China Cargo Airlines is a Shanghai-based cargo airline was the first all-cargo airline to commence operations in China. It was established in 1998 as joint venture between China Eastern Airlines (70%) and China Ocean Shipping (COSCO) (30%). China Cargo operates domestic and international services from its main base at Shanghai Hongqiao International Airport.
Location of China Cargo main hub (Shanghai Hongqiao Airport)
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Asia Pacific, particularly China, is one of the current destination hotspots for European carriers, with connections between Europe and China improving in recent months and over the past couple of years. The initial focus was obviously on providing connectivity between key European hubs and the capital city of Beijing, with services to Shanghai also quite extensive, although a number of carriers are adding service to secondary, albeit still large destinations in China, such as Chengdu, Guangzhou, Hangzhou, Nanjing, Chongqin, Urumqi, Sancha, Dalian and Harbin.
Tibet Airlines, Tibet’s first airline, on 20-Jun-2011 received its public air carrier's licence from CAAC, after receiving approval from the aviation authority in Mar-2010. Tibet Airlines will be the first and only airline based in Lhasa when it launches operations next month and will benefit from the booming Tibet market.
The spectacular rebound in China’s airfreight demand of 2009 and 2010 has slowed in 1Q2011. Chinese air cargo volumes increased by 2.0% in Mar-2010 to 489,000 tonnes, according to CAAC. Domestic cargo, which accounted for 66% of the total, increased 2.7% to 321,500 tonnes. Regional (Hong Kong, Macau and Taiwan) cargo volumes increased 2.2% to 19,500 tonnes and international cargo increased 0.6% to 167,500.
Singapore Airlines (SIA) is dipping its toe back in the water in China after a tumultuous – and ultimately unsuccessful – attempt to buy a 24% stake in China Eastern Airlines in 2007/08. The airline’s cargo arm has agreed to acquire a 16% stake in China Cargo Airlines, the cargo subsidiary of the Shanghai-based airline, subject to regulatory and other approvals.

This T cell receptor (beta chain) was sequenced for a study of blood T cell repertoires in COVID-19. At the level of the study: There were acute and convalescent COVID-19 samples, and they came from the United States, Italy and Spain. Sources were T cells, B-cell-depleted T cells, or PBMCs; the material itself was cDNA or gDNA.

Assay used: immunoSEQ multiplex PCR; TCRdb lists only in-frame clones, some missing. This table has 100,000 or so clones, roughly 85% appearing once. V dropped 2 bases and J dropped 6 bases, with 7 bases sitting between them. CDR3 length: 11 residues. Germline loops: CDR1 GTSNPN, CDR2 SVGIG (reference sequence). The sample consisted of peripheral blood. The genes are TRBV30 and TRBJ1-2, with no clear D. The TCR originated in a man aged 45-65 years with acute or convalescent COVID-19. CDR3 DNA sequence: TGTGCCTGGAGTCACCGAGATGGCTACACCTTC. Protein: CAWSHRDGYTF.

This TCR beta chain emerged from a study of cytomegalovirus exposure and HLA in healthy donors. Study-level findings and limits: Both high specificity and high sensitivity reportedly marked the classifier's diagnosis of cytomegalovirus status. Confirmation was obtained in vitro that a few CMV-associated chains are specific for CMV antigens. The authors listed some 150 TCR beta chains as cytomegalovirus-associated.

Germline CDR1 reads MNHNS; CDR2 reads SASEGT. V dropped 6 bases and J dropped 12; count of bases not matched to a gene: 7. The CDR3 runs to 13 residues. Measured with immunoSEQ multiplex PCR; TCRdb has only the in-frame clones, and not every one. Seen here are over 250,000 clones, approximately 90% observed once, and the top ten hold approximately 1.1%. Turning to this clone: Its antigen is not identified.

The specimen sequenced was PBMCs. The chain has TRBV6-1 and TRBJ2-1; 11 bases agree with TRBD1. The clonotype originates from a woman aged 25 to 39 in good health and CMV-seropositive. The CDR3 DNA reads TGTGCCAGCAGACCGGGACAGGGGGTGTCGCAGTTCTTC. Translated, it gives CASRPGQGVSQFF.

The CAAC has come out with an extraordinary prediction this month: Chinese airlines will nearly double their fleet size to as many as 5,000 aircraft by 2015. In the shadows of a major international air show on home soil, one might expect some bullish sentiment from the hosts. But the comment, by CAAC Head Li Jiaxiang, that the nation's domestic carriers will have an expected combined fleet of 4,800-5,000 aircraft in just five years (from 2,600 at present) is a breathtaking assessment. Even if it's only 50% accurate, aircraft manufacturers big and small are in for a bonanza.
China’s fragmented airline industry is undergoing a shakeup. Merger and acquisition activity is intense – probably more so than any other aviation market in the world. In the space of a few short years, the majority of China’s second tier airlines have, at least partially, become owned or controlled by one of the "Big Three" carriers and/or HNA Group, as consolidation accelerates in China. In this report, CAPA reviews what’s fuelling the feeding frenzy and who the targets are.